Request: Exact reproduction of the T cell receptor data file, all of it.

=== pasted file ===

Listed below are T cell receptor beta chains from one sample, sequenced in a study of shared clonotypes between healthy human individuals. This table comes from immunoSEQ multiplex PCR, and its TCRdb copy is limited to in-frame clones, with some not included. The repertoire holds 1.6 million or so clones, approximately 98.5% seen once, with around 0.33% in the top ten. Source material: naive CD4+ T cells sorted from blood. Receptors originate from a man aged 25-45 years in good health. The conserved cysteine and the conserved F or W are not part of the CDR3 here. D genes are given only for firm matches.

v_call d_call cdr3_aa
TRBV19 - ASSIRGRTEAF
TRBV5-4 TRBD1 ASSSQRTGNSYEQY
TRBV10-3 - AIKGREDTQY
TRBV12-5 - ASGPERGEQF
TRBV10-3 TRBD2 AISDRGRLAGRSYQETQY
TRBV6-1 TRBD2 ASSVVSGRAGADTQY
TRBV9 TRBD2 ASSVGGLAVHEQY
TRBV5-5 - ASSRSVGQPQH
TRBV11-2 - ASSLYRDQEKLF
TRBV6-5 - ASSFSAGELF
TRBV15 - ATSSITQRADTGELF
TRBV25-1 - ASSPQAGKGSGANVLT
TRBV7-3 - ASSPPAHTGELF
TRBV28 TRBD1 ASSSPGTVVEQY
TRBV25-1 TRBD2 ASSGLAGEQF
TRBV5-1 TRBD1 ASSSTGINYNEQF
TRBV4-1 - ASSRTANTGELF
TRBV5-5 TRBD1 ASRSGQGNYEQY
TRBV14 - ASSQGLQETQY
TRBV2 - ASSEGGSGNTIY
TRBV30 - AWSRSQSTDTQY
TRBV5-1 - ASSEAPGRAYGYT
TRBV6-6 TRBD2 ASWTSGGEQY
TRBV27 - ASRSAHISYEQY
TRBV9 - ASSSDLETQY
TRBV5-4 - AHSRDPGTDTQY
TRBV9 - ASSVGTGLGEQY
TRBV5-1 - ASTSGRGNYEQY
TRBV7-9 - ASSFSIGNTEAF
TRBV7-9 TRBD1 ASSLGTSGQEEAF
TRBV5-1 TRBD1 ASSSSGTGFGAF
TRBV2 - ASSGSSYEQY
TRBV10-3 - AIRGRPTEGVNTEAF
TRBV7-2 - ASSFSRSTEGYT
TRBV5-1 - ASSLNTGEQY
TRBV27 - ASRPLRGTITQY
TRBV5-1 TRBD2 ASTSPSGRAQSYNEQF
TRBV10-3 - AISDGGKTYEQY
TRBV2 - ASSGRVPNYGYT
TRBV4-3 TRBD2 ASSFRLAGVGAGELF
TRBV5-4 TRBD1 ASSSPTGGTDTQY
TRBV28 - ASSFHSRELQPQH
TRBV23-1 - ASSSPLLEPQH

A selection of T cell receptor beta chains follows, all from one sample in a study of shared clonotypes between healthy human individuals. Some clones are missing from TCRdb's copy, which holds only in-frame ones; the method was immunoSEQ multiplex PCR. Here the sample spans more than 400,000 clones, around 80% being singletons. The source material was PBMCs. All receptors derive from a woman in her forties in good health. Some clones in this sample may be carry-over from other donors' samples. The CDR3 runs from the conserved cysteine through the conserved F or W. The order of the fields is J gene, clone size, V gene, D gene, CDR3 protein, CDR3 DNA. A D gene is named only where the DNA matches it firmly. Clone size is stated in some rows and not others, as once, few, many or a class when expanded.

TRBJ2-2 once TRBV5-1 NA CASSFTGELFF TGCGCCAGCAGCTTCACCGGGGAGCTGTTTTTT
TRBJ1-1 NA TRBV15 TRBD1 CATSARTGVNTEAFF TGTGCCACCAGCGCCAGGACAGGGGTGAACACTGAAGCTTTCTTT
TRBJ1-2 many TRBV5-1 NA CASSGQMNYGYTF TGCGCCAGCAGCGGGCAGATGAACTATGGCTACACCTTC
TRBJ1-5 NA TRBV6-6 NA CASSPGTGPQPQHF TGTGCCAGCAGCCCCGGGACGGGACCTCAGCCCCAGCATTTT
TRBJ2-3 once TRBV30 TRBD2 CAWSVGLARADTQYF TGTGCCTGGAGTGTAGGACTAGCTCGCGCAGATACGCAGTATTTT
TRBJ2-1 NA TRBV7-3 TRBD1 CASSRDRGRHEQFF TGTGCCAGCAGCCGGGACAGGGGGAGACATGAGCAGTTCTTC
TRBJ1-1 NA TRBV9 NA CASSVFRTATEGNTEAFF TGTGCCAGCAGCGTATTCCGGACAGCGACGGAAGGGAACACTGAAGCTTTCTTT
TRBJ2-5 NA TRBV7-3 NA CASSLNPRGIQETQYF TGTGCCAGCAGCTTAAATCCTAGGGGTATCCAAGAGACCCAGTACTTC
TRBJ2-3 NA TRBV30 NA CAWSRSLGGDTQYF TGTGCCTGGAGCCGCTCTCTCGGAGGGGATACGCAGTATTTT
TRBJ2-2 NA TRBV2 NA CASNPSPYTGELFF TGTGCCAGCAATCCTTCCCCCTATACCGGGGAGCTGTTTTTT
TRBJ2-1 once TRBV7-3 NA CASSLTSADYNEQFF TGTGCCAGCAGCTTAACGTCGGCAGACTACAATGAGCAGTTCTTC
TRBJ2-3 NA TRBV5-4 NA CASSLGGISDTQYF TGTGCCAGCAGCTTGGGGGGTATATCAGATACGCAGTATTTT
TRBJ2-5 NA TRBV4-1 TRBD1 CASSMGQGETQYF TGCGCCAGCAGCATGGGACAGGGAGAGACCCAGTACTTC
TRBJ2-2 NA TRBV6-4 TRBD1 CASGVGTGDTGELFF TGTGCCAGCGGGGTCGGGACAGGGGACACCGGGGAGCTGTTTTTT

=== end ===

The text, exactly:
Listed below are T cell receptor beta chains from one sample, sequenced in a study of shared clonotypes between healthy human individuals. This table comes from immunoSEQ multiplex PCR, and its TCRdb copy is limited to in-frame clones, with some not included. The repertoire holds 1.6 million or so clones, approximately 98.5% seen once, with around 0.33% in the top ten. Source material: naive CD4+ T cells sorted from blood. Receptors originate from a man aged 25-45 years in good health. The conserved cysteine and the conserved F or W are not part of the CDR3 here. D genes are given only for firm matches.

v_call d_call cdr3_aa
TRBV19 - ASSIRGRTEAF
TRBV5-4 TRBD1 ASSSQRTGNSYEQY
TRBV10-3 - AIKGREDTQY
TRBV12-5 - ASGPERGEQF
TRBV10-3 TRBD2 AISDRGRLAGRSYQETQY
TRBV6-1 TRBD2 ASSVVSGRAGADTQY
TRBV9 TRBD2 ASSVGGLAVHEQY
TRBV5-5 - ASSRSVGQPQH
TRBV11-2 - ASSLYRDQEKLF
TRBV6-5 - ASSFSAGELF
TRBV15 - ATSSITQRADTGELF
TRBV25-1 - ASSPQAGKGSGANVLT
TRBV7-3 - ASSPPAHTGELF
TRBV28 TRBD1 ASSSPGTVVEQY
TRBV25-1 TRBD2 ASSGLAGEQF
TRBV5-1 TRBD1 ASSSTGINYNEQF
TRBV4-1 - ASSRTANTGELF
TRBV5-5 TRBD1 ASRSGQGNYEQY
TRBV14 - ASSQGLQETQY
TRBV2 - ASSEGGSGNTIY
TRBV30 - AWSRSQSTDTQY
TRBV5-1 - ASSEAPGRAYGYT
TRBV6-6 TRBD2 ASWTSGGEQY
TRBV27 - ASRSAHISYEQY
TRBV9 - ASSSDLETQY
TRBV5-4 - AHSRDPGTDTQY
TRBV9 - ASSVGTGLGEQY
TRBV5-1 - ASTSGRGNYEQY
TRBV7-9 - ASSFSIGNTEAF
TRBV7-9 TRBD1 ASSLGTSGQEEAF
TRBV5-1 TRBD1 ASSSSGTGFGAF
TRBV2 - ASSGSSYEQY
TRBV10-3 - AIRGRPTEGVNTEAF
TRBV7-2 - ASSFSRSTEGYT
TRBV5-1 - ASSLNTGEQY
TRBV27 - ASRPLRGTITQY
TRBV5-1 TRBD2 ASTSPSGRAQSYNEQF
TRBV10-3 - AISDGGKTYEQY
TRBV2 - ASSGRVPNYGYT
TRBV4-3 TRBD2 ASSFRLAGVGAGELF
TRBV5-4 TRBD1 ASSSPTGGTDTQY
TRBV28 - ASSFHSRELQPQH
TRBV23-1 - ASSSPLLEPQH

A selection of T cell receptor beta chains follows, all from one sample in a study of shared clonotypes between healthy human individuals. Some clones are missing from TCRdb's copy, which holds only in-frame ones; the method was immunoSEQ multiplex PCR. Here the sample spans more than 400,000 clones, around 80% being singletons. The source material was PBMCs. All receptors derive from a woman in her forties in good health. Some clones in this sample may be carry-over from other donors' samples. The CDR3 runs from the conserved cysteine through the conserved F or W. The order of the fields is J gene, clone size, V gene, D gene, CDR3 protein, CDR3 DNA. A D gene is named only where the DNA matches it firmly. Clone size is stated in some rows and not others, as once, few, many or a class when expanded.

TRBJ2-2 once TRBV5-1 NA CASSFTGELFF TGCGCCAGCAGCTTCACCGGGGAGCTGTTTTTT
TRBJ1-1 NA TRBV15 TRBD1 CATSARTGVNTEAFF TGTGCCACCAGCGCCAGGACAGGGGTGAACACTGAAGCTTTCTTT
TRBJ1-2 many TRBV5-1 NA CASSGQMNYGYTF TGCGCCAGCAGCGGGCAGATGAACTATGGCTACACCTTC
TRBJ1-5 NA TRBV6-6 NA CASSPGTGPQPQHF TGTGCCAGCAGCCCCGGGACGGGACCTCAGCCCCAGCATTTT
TRBJ2-3 once TRBV30 TRBD2 CAWSVGLARADTQYF TGTGCCTGGAGTGTAGGACTAGCTCGCGCAGATACGCAGTATTTT
TRBJ2-1 NA TRBV7-3 TRBD1 CASSRDRGRHEQFF TGTGCCAGCAGCCGGGACAGGGGGAGACATGAGCAGTTCTTC
TRBJ1-1 NA TRBV9 NA CASSVFRTATEGNTEAFF TGTGCCAGCAGCGTATTCCGGACAGCGACGGAAGGGAACACTGAAGCTTTCTTT
TRBJ2-5 NA TRBV7-3 NA CASSLNPRGIQETQYF TGTGCCAGCAGCTTAAATCCTAGGGGTATCCAAGAGACCCAGTACTTC
TRBJ2-3 NA TRBV30 NA CAWSRSLGGDTQYF TGTGCCTGGAGCCGCTCTCTCGGAGGGGATACGCAGTATTTT
TRBJ2-2 NA TRBV2 NA CASNPSPYTGELFF TGTGCCAGCAATCCTTCCCCCTATACCGGGGAGCTGTTTTTT
TRBJ2-1 once TRBV7-3 NA CASSLTSADYNEQFF TGTGCCAGCAGCTTAACGTCGGCAGACTACAATGAGCAGTTCTTC
TRBJ2-3 NA TRBV5-4 NA CASSLGGISDTQYF TGTGCCAGCAGCTTGGGGGGTATATCAGATACGCAGTATTTT
TRBJ2-5 NA TRBV4-1 TRBD1 CASSMGQGETQYF TGCGCCAGCAGCATGGGACAGGGAGAGACCCAGTACTTC
TRBJ2-2 NA TRBV6-4 TRBD1 CASGVGTGDTGELFF TGTGCCAGCGGGGTCGGGACAGGGGACACCGGGGAGCTGTTTTTT